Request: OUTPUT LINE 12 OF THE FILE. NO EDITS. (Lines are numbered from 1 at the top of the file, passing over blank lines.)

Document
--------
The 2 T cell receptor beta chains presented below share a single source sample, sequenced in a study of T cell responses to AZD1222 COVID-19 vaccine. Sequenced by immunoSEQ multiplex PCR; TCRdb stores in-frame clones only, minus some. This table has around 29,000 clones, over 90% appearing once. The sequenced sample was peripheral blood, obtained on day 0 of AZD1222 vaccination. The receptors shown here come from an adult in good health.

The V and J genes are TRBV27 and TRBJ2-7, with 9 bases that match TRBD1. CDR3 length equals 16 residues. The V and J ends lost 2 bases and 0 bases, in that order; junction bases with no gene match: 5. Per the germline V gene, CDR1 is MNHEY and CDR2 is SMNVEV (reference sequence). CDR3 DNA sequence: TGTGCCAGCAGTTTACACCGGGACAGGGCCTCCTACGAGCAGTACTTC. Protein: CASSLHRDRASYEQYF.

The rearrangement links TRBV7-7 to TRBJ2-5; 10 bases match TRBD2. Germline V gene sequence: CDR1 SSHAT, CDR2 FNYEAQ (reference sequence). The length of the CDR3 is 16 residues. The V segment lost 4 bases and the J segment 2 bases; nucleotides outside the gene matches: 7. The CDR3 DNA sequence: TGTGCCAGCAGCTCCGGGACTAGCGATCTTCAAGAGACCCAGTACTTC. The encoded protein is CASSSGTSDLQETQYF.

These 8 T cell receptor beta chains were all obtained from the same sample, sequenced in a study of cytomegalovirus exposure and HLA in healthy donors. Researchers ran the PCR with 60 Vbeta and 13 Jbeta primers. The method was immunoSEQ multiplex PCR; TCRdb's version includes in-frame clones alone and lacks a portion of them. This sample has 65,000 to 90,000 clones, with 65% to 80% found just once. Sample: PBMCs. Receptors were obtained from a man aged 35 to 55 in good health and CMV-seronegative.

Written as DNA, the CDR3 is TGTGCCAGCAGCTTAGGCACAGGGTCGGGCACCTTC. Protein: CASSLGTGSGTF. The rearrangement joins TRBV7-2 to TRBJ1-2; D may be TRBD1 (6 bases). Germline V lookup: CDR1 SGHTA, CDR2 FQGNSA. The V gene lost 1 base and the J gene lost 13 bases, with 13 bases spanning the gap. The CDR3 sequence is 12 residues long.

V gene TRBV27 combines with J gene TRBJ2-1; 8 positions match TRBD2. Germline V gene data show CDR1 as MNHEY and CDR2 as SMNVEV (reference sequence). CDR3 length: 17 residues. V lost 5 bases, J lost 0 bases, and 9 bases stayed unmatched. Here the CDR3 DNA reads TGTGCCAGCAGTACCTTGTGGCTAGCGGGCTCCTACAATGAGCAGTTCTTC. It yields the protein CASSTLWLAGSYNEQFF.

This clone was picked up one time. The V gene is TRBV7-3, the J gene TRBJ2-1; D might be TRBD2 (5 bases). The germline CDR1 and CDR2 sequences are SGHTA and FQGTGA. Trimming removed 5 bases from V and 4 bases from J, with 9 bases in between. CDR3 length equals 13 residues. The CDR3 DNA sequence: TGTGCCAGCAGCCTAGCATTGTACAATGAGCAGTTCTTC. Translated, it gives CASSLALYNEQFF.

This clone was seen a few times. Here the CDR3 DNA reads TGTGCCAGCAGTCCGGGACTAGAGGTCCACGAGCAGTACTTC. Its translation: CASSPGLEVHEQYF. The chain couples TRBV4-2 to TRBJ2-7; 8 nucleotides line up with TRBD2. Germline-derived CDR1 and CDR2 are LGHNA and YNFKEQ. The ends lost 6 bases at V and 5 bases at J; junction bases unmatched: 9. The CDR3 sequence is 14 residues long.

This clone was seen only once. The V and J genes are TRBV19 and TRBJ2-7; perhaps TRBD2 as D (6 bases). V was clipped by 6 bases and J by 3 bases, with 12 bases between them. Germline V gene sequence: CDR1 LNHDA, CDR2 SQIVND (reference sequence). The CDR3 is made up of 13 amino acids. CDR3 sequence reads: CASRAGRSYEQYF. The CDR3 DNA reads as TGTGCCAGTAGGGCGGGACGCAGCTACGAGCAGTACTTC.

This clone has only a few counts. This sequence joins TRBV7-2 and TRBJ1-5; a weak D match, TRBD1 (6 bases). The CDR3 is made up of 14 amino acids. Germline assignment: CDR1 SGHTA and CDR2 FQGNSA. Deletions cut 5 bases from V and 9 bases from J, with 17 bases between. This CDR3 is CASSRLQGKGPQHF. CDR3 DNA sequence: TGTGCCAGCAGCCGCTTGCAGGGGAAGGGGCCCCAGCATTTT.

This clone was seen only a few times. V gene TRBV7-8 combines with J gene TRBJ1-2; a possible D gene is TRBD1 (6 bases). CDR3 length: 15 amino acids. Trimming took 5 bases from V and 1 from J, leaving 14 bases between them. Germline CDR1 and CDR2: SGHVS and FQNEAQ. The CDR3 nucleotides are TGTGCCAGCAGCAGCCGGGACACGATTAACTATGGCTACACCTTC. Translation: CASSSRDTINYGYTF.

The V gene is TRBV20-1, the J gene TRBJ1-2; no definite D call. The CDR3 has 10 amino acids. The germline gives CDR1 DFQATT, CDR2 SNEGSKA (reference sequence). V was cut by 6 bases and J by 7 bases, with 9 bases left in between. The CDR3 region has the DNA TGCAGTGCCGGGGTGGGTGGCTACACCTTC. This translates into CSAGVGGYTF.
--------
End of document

The V gene is TRBV20-1, the J gene TRBJ1-2; no definite D call. The CDR3 has 10 amino acids. The germline gives CDR1 DFQATT, CDR2 SNEGSKA (reference sequence). V was cut by 6 bases and J by 7 bases, with 9 bases left in between. The CDR3 region has the DNA TGCAGTGCCGGGGTGGGTGGCTACACCTTC. This translates into CSAGVGGYTF.